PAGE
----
(This is the first in a series of posts by Kristin about health challenges while traveling)
Chileans have a saying: “En la enfermedad, hay salud.” Recently, I’ve had the unfortunate pleasure of learning the meaning of that phrase — “in sickness, there is health.”
Almost two months ago, while we were in Easter Island, I (Kristin) developed lower back pain on my right side. I ignored it, assuming the red-eye flights in economy and hard guesthouse beds were to blame.
Once in mainland Chile, we headed to the small town of Pucon, 485 miles south of Santiago. We planned to spend two weeks there, studying Spanish, climbing the active Villarrica Volcano and swimming in the many lakes in the region. We’d rented a small apartment and were looking forward to a taste of normal life after five months of travel.
Unfortunately, I had a very different experience in Pucon. Within 24 hours of our arrival, I was running a fever of 103° F, which made my body shake violently. Within 48 hours, our doctor in the US, who kindly responds to email from her patients, strongly recommended I go to the hospital.
A small town largely dependent on tourism, Pucon does not offer much in the way of medical care. Residents told us they avoid the local clinic if they can. But I felt sicker than I’d ever been in my life, and I needed to see a doctor quickly.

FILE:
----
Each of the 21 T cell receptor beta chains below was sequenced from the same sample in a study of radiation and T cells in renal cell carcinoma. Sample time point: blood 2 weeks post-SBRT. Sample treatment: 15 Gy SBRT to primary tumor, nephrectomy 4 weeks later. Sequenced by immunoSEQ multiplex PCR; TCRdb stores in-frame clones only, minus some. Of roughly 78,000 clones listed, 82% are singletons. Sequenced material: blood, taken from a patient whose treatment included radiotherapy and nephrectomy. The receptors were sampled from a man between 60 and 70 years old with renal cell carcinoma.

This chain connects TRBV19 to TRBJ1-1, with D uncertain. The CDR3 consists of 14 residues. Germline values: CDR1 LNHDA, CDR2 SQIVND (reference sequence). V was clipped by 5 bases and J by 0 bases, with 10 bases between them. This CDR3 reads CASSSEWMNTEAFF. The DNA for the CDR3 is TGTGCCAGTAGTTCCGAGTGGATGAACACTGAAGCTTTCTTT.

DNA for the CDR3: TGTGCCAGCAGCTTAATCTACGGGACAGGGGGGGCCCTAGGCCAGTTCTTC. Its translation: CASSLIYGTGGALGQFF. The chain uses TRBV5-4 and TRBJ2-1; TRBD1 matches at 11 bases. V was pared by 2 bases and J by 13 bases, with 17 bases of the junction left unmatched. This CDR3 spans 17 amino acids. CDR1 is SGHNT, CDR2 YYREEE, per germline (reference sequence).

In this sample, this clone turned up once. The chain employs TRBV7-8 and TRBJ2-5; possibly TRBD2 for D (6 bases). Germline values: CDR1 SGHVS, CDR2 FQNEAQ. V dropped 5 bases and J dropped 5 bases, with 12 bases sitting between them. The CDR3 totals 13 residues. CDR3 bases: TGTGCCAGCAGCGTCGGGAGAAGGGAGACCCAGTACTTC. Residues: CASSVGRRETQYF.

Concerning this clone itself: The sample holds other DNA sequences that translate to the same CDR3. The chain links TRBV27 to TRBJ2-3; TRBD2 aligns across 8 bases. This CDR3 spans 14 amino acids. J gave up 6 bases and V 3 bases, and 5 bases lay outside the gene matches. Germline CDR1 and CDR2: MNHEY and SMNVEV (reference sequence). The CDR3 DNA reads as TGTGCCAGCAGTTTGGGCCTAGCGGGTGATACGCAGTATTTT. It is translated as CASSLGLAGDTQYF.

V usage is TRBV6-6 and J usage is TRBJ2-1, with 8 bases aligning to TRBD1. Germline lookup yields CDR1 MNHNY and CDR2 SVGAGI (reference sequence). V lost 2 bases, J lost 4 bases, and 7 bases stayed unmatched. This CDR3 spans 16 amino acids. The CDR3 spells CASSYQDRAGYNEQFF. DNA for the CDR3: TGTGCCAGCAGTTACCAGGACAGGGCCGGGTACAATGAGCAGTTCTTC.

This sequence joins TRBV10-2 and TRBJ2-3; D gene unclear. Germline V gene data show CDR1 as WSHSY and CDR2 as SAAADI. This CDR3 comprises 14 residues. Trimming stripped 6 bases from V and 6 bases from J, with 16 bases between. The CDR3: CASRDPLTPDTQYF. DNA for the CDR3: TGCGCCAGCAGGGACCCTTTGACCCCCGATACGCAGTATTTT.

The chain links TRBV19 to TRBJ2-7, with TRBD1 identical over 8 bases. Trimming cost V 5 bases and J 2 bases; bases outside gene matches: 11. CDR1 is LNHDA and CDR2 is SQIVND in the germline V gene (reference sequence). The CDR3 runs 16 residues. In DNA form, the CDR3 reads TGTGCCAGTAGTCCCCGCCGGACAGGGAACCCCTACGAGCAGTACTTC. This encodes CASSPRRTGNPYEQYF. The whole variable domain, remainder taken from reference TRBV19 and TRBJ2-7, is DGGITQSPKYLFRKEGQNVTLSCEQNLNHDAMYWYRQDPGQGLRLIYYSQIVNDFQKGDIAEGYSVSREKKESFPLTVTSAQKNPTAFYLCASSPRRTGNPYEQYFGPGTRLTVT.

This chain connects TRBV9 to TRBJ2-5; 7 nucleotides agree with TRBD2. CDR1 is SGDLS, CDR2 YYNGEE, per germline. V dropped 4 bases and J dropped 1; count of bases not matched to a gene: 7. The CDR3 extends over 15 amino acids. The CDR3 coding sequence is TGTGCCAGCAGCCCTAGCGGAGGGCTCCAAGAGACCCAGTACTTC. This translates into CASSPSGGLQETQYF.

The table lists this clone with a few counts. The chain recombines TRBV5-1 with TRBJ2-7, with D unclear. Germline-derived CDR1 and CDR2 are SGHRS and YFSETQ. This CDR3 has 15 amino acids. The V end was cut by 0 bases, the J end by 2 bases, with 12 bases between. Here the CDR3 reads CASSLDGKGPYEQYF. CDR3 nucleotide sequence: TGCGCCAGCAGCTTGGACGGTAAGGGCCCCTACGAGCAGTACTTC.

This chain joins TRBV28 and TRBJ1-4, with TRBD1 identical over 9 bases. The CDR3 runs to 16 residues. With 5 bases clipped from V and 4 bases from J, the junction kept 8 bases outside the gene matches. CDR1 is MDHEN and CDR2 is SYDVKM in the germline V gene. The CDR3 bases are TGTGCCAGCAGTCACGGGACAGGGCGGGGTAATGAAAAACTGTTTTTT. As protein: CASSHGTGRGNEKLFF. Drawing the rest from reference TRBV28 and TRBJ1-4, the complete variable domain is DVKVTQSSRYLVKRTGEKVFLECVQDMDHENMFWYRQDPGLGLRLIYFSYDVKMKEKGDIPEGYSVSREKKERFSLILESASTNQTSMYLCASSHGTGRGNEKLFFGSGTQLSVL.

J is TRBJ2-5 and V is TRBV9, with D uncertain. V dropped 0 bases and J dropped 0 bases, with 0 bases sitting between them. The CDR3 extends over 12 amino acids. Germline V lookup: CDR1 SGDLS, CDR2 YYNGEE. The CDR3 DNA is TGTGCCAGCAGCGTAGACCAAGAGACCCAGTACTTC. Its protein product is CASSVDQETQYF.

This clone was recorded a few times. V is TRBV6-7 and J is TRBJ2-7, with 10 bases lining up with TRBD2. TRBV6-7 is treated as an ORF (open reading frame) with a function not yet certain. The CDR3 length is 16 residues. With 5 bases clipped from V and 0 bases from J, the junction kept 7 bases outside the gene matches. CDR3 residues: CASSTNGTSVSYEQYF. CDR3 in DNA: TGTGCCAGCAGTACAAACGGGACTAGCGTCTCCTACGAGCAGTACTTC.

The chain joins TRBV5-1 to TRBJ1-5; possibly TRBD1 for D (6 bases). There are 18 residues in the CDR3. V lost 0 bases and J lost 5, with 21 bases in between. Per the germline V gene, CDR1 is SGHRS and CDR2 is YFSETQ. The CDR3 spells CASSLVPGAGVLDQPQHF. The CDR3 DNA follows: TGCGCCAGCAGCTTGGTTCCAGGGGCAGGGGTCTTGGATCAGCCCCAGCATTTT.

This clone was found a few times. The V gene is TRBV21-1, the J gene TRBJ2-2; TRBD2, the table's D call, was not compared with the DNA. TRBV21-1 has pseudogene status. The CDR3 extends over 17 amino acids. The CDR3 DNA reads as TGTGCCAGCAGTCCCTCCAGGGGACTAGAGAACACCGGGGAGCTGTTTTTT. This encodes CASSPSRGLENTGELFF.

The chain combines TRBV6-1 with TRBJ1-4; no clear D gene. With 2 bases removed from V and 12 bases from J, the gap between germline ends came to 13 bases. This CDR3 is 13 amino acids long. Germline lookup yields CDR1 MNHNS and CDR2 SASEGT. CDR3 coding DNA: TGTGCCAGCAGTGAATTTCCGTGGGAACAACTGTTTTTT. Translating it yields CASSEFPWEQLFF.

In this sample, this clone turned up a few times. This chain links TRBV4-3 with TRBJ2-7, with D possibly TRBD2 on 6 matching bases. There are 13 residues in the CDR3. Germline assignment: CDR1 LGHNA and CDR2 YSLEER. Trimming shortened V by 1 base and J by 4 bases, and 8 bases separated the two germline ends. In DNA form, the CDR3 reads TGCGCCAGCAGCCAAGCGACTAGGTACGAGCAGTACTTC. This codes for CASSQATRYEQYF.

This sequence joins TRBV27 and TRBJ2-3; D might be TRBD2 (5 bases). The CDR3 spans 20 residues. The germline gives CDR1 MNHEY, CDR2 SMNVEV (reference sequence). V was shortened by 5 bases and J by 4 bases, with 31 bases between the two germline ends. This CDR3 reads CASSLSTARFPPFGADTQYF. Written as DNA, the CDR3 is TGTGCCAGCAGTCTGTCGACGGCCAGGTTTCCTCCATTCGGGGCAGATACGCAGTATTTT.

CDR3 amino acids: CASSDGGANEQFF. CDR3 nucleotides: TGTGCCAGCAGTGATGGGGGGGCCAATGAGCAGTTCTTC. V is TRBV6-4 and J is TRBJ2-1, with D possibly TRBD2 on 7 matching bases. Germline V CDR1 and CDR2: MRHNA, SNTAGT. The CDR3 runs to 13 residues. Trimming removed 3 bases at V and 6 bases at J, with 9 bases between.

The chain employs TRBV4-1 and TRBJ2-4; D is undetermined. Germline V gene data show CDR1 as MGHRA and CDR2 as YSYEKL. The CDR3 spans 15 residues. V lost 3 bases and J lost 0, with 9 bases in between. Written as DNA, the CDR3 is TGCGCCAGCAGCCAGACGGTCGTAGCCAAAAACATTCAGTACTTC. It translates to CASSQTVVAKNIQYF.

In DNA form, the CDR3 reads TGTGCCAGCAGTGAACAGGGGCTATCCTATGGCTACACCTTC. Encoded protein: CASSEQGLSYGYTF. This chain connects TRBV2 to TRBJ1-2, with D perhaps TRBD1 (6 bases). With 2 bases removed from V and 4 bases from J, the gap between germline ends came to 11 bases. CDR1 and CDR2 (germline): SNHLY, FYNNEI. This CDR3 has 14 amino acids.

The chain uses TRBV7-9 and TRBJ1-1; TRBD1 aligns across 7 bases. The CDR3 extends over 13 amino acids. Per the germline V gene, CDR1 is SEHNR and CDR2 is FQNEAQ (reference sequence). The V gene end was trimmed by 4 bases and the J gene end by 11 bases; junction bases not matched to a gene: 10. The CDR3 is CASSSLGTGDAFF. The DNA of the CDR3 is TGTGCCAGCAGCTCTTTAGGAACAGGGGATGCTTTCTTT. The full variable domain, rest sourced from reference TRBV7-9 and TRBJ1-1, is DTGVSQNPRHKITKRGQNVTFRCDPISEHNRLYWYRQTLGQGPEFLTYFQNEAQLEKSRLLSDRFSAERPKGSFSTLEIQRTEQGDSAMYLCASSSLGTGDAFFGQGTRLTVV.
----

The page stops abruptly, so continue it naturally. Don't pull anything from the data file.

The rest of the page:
I had a high fever when we arrived at the clinic, and I slumped into a plastic chair, ready to lie on the floor if necessary. Luckily, the nurses took pity on me and called an English-speaking doctor to come in from home to see me.
He examined me, ordered the only tests he could – blood work and urinalysis – and then put a rush on the results. When they came back, he told me I had a severe kidney infection, which can lead to life-threatening sepsis if untreated. He wanted to hospitalize me immediately.
I found that idea terrifying. Despite the brusque competence of my doctor, the care I’d received did not inspire confidence. No one had taken my temperature, blood pressure or pulse, and, more concernedly, none of the staff wore gloves. The nurse who drew my blood had a very hard time finding a usable vein, and I was stabbed brutally and repeatedly. Colorful black and blue bruises lined my arm for weeks.
In short, there was no way I was being admitted. Sensing this, the doctor gave me another option: an IV loaded with antibiotics, followed by bed rest and Cipro twice a day. I’d need to return for more tests in 2 days. If my fever did not respond to the drugs, he warned, I’d have to be hospitalized. Despite the surroundings, I’m grateful to this doctor, as we’ve since learned he prescribed precisely the right treatment.
Jeremy served as an amazing nurse, walking 40 minutes round-trip to the grocery store every day for drinking water, juice and food. He even made delicious homemade chicken soup and popsicles.
He also spent a lot of time on Skype, talking to our concerned parents and to our travel health insurance company, International SOS. This company proved to be incredibly helpful, providing nurses we could speak to by phone 24 hours a day, information about the hospitals in the area and coverage of our medical expenses. For the stress relief alone, I’d recommend every long-term traveler invest in some form of insurance, no matter how tight their budget.